Founded by the Empress Jingū at the beginning of the 3rd century AD, the Shintō shrine of Ikuta at Kobe appears in four of Wright’s photographs, each image reflecting a different vantage point. Shintō, meaning “Way of the Gods,” is a traditional and ancient Japanese religion. It centers on the existence of spirits in nature (kami) who served as guardians for the surrounding population. Early Shintō shrines to such spirits were simple structures often found in forests or mountains, but over time they took on more complex architectural forms like that of the Ikuta shrine in Kobe.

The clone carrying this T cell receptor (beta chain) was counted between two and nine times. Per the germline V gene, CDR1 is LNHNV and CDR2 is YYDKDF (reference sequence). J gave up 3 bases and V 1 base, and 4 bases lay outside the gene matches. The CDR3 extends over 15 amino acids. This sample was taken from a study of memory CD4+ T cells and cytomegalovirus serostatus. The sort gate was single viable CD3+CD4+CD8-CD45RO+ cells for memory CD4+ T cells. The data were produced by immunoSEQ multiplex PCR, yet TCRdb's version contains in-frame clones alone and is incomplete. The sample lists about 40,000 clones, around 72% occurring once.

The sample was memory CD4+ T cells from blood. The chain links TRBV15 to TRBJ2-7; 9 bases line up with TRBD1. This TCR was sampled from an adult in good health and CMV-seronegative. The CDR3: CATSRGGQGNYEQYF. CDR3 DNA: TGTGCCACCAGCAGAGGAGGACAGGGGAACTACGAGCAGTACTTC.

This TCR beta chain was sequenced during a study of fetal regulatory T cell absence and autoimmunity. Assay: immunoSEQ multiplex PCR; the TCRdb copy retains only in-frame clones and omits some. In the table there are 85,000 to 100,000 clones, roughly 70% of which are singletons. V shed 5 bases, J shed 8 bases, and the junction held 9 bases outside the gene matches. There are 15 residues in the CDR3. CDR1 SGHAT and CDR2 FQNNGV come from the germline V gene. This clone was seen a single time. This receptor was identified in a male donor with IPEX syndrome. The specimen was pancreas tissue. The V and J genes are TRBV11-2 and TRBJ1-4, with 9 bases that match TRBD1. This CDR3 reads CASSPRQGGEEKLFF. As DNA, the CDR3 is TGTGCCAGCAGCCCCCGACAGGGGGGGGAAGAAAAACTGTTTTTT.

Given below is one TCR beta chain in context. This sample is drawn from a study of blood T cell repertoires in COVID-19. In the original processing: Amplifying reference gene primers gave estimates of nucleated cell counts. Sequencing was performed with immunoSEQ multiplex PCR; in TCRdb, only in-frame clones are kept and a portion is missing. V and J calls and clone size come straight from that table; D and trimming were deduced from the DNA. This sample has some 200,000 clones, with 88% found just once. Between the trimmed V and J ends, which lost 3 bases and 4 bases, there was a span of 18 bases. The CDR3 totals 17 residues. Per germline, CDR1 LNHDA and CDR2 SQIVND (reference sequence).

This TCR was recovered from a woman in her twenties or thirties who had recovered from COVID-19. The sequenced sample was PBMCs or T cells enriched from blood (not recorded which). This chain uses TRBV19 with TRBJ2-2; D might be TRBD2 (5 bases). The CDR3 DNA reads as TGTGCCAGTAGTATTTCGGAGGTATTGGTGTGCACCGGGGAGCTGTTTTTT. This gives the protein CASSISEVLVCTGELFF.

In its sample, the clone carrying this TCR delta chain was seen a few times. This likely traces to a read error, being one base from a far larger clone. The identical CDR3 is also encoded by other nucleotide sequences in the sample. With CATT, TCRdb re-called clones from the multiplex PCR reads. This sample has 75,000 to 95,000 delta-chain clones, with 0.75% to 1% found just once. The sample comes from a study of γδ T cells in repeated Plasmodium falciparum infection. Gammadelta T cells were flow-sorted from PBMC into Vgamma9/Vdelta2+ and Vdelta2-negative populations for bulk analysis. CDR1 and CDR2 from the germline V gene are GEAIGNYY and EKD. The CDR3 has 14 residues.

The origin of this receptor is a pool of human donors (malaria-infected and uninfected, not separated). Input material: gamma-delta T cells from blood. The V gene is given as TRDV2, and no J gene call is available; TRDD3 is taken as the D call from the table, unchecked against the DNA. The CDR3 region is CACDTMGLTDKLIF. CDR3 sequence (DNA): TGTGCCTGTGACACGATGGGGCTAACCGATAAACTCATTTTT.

The approach to the shrine was originally along a dirt road lined with cherry trees and stone lanterns. At the time of Wright’s visit a torii gate and two monumental stone lanterns marked the approach, but the cherry trees had been replaced by a bustling street lined with shops.